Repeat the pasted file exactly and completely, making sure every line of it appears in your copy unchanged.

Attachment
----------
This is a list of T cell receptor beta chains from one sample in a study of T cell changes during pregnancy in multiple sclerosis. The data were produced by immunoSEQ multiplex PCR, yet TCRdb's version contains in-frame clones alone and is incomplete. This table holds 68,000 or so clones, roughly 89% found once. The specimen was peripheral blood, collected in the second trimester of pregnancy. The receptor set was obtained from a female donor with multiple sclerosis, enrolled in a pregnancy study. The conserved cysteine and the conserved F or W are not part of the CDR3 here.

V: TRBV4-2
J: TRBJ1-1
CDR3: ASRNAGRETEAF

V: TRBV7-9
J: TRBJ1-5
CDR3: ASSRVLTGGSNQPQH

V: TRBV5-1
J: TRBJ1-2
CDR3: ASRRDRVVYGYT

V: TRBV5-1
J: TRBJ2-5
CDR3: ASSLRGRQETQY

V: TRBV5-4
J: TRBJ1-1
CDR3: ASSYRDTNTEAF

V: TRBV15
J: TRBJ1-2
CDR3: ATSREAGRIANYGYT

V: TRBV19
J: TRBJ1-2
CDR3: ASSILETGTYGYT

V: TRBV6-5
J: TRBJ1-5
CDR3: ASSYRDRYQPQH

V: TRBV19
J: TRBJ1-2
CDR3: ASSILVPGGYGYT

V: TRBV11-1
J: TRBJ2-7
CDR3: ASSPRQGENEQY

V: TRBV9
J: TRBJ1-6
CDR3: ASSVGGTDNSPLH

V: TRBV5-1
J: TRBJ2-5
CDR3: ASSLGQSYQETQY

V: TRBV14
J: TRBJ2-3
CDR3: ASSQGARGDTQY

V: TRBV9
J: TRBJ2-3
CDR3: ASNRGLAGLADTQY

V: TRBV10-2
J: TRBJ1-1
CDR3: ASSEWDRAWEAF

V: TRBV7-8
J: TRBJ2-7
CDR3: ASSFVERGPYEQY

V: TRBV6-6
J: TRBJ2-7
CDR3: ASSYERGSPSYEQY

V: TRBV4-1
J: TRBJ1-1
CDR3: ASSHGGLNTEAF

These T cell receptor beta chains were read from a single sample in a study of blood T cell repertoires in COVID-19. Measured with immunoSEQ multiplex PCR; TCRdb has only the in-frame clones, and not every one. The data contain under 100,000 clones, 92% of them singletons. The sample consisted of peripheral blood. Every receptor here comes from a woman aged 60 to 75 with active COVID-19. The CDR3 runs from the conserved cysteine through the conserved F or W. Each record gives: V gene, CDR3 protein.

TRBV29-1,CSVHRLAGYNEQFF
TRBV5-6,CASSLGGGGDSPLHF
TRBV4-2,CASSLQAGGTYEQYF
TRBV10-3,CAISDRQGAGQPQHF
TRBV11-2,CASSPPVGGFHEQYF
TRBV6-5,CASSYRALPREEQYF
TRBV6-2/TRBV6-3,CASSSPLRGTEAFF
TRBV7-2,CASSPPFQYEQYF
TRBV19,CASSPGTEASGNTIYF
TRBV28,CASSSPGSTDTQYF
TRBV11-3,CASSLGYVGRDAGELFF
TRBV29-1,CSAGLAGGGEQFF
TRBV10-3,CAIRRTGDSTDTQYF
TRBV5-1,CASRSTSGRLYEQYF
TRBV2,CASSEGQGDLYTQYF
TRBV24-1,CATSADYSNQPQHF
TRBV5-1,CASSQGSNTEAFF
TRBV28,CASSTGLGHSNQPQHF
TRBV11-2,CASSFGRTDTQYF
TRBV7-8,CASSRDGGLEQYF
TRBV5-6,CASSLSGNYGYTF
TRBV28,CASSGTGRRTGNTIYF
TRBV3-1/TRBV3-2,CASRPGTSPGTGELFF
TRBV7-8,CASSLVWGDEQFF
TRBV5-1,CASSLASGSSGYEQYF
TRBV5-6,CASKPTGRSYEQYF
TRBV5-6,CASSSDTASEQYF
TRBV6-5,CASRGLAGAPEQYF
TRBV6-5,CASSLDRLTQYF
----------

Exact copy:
This is a list of T cell receptor beta chains from one sample in a study of T cell changes during pregnancy in multiple sclerosis. The data were produced by immunoSEQ multiplex PCR, yet TCRdb's version contains in-frame clones alone and is incomplete. This table holds 68,000 or so clones, roughly 89% found once. The specimen was peripheral blood, collected in the second trimester of pregnancy. The receptor set was obtained from a female donor with multiple sclerosis, enrolled in a pregnancy study. The conserved cysteine and the conserved F or W are not part of the CDR3 here.

V: TRBV4-2
J: TRBJ1-1
CDR3: ASRNAGRETEAF

V: TRBV7-9
J: TRBJ1-5
CDR3: ASSRVLTGGSNQPQH

V: TRBV5-1
J: TRBJ1-2
CDR3: ASRRDRVVYGYT

V: TRBV5-1
J: TRBJ2-5
CDR3: ASSLRGRQETQY

V: TRBV5-4
J: TRBJ1-1
CDR3: ASSYRDTNTEAF

V: TRBV15
J: TRBJ1-2
CDR3: ATSREAGRIANYGYT

V: TRBV19
J: TRBJ1-2
CDR3: ASSILETGTYGYT

V: TRBV6-5
J: TRBJ1-5
CDR3: ASSYRDRYQPQH

V: TRBV19
J: TRBJ1-2
CDR3: ASSILVPGGYGYT

V: TRBV11-1
J: TRBJ2-7
CDR3: ASSPRQGENEQY

V: TRBV9
J: TRBJ1-6
CDR3: ASSVGGTDNSPLH

V: TRBV5-1
J: TRBJ2-5
CDR3: ASSLGQSYQETQY

V: TRBV14
J: TRBJ2-3
CDR3: ASSQGARGDTQY

V: TRBV9
J: TRBJ2-3
CDR3: ASNRGLAGLADTQY

V: TRBV10-2
J: TRBJ1-1
CDR3: ASSEWDRAWEAF

V: TRBV7-8
J: TRBJ2-7
CDR3: ASSFVERGPYEQY

V: TRBV6-6
J: TRBJ2-7
CDR3: ASSYERGSPSYEQY

V: TRBV4-1
J: TRBJ1-1
CDR3: ASSHGGLNTEAF

These T cell receptor beta chains were read from a single sample in a study of blood T cell repertoires in COVID-19. Measured with immunoSEQ multiplex PCR; TCRdb has only the in-frame clones, and not every one. The data contain under 100,000 clones, 92% of them singletons. The sample consisted of peripheral blood. Every receptor here comes from a woman aged 60 to 75 with active COVID-19. The CDR3 runs from the conserved cysteine through the conserved F or W. Each record gives: V gene, CDR3 protein.

TRBV29-1,CSVHRLAGYNEQFF
TRBV5-6,CASSLGGGGDSPLHF
TRBV4-2,CASSLQAGGTYEQYF
TRBV10-3,CAISDRQGAGQPQHF
TRBV11-2,CASSPPVGGFHEQYF
TRBV6-5,CASSYRALPREEQYF
TRBV6-2/TRBV6-3,CASSSPLRGTEAFF
TRBV7-2,CASSPPFQYEQYF
TRBV19,CASSPGTEASGNTIYF
TRBV28,CASSSPGSTDTQYF
TRBV11-3,CASSLGYVGRDAGELFF
TRBV29-1,CSAGLAGGGEQFF
TRBV10-3,CAIRRTGDSTDTQYF
TRBV5-1,CASRSTSGRLYEQYF
TRBV2,CASSEGQGDLYTQYF
TRBV24-1,CATSADYSNQPQHF
TRBV5-1,CASSQGSNTEAFF
TRBV28,CASSTGLGHSNQPQHF
TRBV11-2,CASSFGRTDTQYF
TRBV7-8,CASSRDGGLEQYF
TRBV5-6,CASSLSGNYGYTF
TRBV28,CASSGTGRRTGNTIYF
TRBV3-1/TRBV3-2,CASRPGTSPGTGELFF
TRBV7-8,CASSLVWGDEQFF
TRBV5-1,CASSLASGSSGYEQYF
TRBV5-6,CASKPTGRSYEQYF
TRBV5-6,CASSSDTASEQYF
TRBV6-5,CASRGLAGAPEQYF
TRBV6-5,CASSLDRLTQYF